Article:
Schooner Harvey Gamage sails home to South Bristol
The schooner Harvey Gamage sailed into the Harvey Gamage Shipyard in South Bristol on Tuesday, Aug. 1 as part of a two-week student voyage to Penobscot Bay.
“It is really exciting to see the Harvey Gamage back home,” said Jeannie Butler, granddaughter of Harvey F. Gamage, boatyard founder. The two-masted, 130-foot schooner was named after him. Construction of the Harvey Gamage began in 1971. The schooner went into service in 1973.
“He always wanted to work on boats,”said Butler of her grandfather. Gamage died in 1976 a few years after the schooner was launched.
Attending the afternoon open house was Phyllis Johnson, an original co-owner of the Harvey Gamage. Johnson said she was on the maiden voyage. The boat sailed in the Caribbean, chartered out of St. Thomas V.I. for several winters. Johnson said the schooner took as many as 35 passengers on week-long cruises.
In the summers, the boat returned to Maine to be a learning experience for young sailors. It was sold in 1989, she said.
Today, the schooner fulfills the same teaching role under the umbrella of the nonprofit Ocean Passages. It is owned by Phineas Sprague of Cape Elizabeth.
“My dad helped build the boat,” said 87-year-old Kathy Norwood, who attended the event. Her grandson, Matt Norwood, is the current first mate. There are six permanent crew members including the cook but the 10 students aboard also serve as a working crew learning ropes, knots and navigational skills.
“They even stand watch,” said Mike Aaskov, the educational director for the cruise. Students for the current voyage range in age from 15 to 18, he said.
Following the last summer cruise of the season, the schooner will go in for repairs in Portland, getting ready for the fall and winter including an 89-day excursion to Cuba.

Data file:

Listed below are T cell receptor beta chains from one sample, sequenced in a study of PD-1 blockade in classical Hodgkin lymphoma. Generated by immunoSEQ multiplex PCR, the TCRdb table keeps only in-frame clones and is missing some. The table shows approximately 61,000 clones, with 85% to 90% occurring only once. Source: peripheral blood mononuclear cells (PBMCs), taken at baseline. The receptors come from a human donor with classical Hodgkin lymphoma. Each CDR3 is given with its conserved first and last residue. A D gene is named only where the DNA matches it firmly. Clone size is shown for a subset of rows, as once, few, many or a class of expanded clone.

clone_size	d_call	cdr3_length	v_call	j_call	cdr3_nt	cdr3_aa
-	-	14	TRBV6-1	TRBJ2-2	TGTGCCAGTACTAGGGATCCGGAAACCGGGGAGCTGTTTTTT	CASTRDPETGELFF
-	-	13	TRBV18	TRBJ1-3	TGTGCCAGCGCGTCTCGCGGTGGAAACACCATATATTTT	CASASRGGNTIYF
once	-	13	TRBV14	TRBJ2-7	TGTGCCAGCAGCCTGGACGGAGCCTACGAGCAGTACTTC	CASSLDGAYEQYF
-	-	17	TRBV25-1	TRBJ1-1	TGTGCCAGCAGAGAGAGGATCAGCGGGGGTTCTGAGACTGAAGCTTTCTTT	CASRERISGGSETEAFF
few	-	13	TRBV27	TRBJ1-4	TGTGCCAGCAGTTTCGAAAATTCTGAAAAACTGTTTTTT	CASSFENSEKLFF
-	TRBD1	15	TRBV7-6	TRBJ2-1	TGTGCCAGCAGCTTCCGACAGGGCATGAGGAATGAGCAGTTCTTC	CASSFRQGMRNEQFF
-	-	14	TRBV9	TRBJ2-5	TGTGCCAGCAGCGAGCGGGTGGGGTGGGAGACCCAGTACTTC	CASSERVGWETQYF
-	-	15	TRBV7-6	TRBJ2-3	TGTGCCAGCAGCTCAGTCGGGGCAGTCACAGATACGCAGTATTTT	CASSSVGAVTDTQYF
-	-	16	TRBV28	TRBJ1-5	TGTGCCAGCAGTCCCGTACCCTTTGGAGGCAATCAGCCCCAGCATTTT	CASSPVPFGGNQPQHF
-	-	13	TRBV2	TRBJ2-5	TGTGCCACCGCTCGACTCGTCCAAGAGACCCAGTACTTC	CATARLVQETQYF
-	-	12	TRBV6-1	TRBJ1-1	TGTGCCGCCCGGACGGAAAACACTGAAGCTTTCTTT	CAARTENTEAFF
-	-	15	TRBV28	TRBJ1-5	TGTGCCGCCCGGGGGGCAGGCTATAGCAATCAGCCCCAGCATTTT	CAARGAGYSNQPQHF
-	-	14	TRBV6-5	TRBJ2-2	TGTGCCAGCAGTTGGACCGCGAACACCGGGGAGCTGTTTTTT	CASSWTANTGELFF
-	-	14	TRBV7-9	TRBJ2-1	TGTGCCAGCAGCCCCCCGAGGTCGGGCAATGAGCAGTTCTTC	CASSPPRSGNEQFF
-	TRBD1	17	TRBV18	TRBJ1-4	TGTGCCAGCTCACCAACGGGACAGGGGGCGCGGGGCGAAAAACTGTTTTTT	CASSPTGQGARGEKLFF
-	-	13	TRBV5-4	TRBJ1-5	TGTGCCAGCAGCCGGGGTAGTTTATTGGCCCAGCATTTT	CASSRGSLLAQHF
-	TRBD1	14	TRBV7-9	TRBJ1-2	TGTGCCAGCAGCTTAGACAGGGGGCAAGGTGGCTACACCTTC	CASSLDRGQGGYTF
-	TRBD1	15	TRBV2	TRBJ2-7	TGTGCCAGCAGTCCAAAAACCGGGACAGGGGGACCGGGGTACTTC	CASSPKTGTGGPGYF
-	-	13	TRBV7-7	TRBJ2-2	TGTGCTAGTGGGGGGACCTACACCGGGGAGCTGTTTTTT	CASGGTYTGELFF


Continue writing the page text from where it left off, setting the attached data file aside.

Ocean Passages President Greg Belanger said it is expensive to keep the Harvey Gamage seaworthy. The latest phase is the replacement of 4 to 5 of the boat’s planking at the Portland boatyard.
“She will be good for years to come,” said Belanger. He is looking forward to the schooner’s second winter trip to Cuba.
“In Cuba you are standing on Maine stones,” said Belanger of the use of Maine ballast stones taken to Cuba in colonial times when the return cargo was rum and molasses.
Belanger said that, sadly, Cuban youngsters are not learning sailing skills, due to Cuban government fears of emigration. “Cuba has turned its back to the sea,” he said. He hopes to get permission for young Cubans to join the American students for sails during their stay. He would like to see permission given for Cuban youth to sail back to Maine to learn how to set up the boat facilities the Cubans now lack.
Fishermen appear to be the only Cubans who know sea craft and they are mostly old men, said Belanger.
The cruise will take on board gap high school graduates, those delaying college matriculation, from around the country. Belanger said there are still opportunities for scholarships for Maine students, especially from the Midcoast area.